“Mom, you wanna know one thing I’d like for Christmas this year?”
“I want a [insert name of extremely expensive designer company] purse.”
“Ooooooooh, Honey, I’ve heard those handbags run over three hundred dollars. That’s too pricey for our budget. What if I can find one that looks almost the same and is really good quality but is a fraction of the price?”
“No, Mom. I’m really picky about purses, and all my friends have this particular one. It’s so cute! If I can’t have this one, I don’t want one at all.”
Even casual observers notice how teens and also older college-aged youth seem to have a rather rigid, unspoken dress code within the various groups on campus--whether it be Goth, Preppie, funky, or “Gangsta.” The colors, styles, and brands of their clothes are fairly strictly prescribed if they want to be “in” with the group. When massed together at a bus stop, it looks somewhat as if they’re all heading to a clone convention.
Too many people, adults included, are so afraid of being considered different, odd, or out of step with their peers that they are never brave enough to probe their hearts, exercise their own minds, or move in their individual talents and gifts. They are far too busy trying to fit in, be one of the crowd, please the popular and powerful. They are even willing to be false to their true beliefs and convictions and to let their gifts lie dormant if they are not in tune with the latest fads.
To me, a real “unsung hero” is someone who has the courage to be real—the unique-as-a-snowflake person they were created to be—in this world of often plastic people with their carbon-copy clothes, cars, philosophies, and lifestyles.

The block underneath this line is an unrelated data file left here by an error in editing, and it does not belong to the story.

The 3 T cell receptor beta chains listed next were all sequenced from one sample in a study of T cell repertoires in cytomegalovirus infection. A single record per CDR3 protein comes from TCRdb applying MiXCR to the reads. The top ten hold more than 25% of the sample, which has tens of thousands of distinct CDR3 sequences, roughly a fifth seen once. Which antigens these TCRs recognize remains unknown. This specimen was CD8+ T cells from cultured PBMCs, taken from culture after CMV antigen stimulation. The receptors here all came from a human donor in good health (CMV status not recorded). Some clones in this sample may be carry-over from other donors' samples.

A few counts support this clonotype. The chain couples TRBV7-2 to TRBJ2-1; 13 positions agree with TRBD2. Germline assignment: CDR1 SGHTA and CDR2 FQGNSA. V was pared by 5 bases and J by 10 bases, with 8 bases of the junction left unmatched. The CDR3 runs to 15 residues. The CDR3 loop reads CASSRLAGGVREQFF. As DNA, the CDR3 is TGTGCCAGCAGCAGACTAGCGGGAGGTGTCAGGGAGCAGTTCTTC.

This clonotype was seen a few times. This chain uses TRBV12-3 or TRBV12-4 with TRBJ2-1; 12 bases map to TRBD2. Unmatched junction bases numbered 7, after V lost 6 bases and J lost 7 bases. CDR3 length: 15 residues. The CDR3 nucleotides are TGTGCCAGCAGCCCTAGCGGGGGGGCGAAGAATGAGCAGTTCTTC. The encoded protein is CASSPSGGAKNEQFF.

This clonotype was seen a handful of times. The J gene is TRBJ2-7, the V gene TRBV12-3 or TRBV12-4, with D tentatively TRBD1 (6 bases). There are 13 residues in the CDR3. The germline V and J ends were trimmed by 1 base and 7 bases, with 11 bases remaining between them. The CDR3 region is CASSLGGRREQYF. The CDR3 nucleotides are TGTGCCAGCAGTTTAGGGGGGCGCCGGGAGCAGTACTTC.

We have a natural desire to be liked, accepted, and praised, but this becomes a problem when it leads us to struggle to fit ourselves into someone else’s mold—a mold not made to accommodate us at all. Truly heroic people are those who take risks, accept challenges, brave criticism and even rejection in order to be true to who they really are. They are willing to speak up on behalf of truth and to speak out on behalf of the outcast and oppressed.
People in the arts often wrestle with this issue of recognition and approval. There is pressure to write, paint, sculpt, compose what mirrors a current craze—what is considered “hot.” Heroic artists are those who are brave enough to create what is in their soul instead of simply what will sell. They choose not to seek honors at the expense of honesty or public awards at the expense of personal integrity. Refusing to produce merely what is popular and lucrative, they choose rather to give birth to their heart’s passion.
When we can ask and at least partially answer the questions, “Who am I,” “What are my passions, talents, and convictions”; then we are on our way to becoming a truly intrepid life adventurer. When we are able to peer beneath our masks to the face we were born to wear, then we are ready to become a person of authenticity and deep substance. William Shakespeare so aptly puts it in the well-known quote from Hamlet: “This above all: to thine own self be true…thou cannot then be false to any man.”
To those of you with the “guts” to get real, high accolades and thundering applause are definitely in order!
The opinions expressed by authors may not necessarily reflect the opinion of FaithWriters.com.
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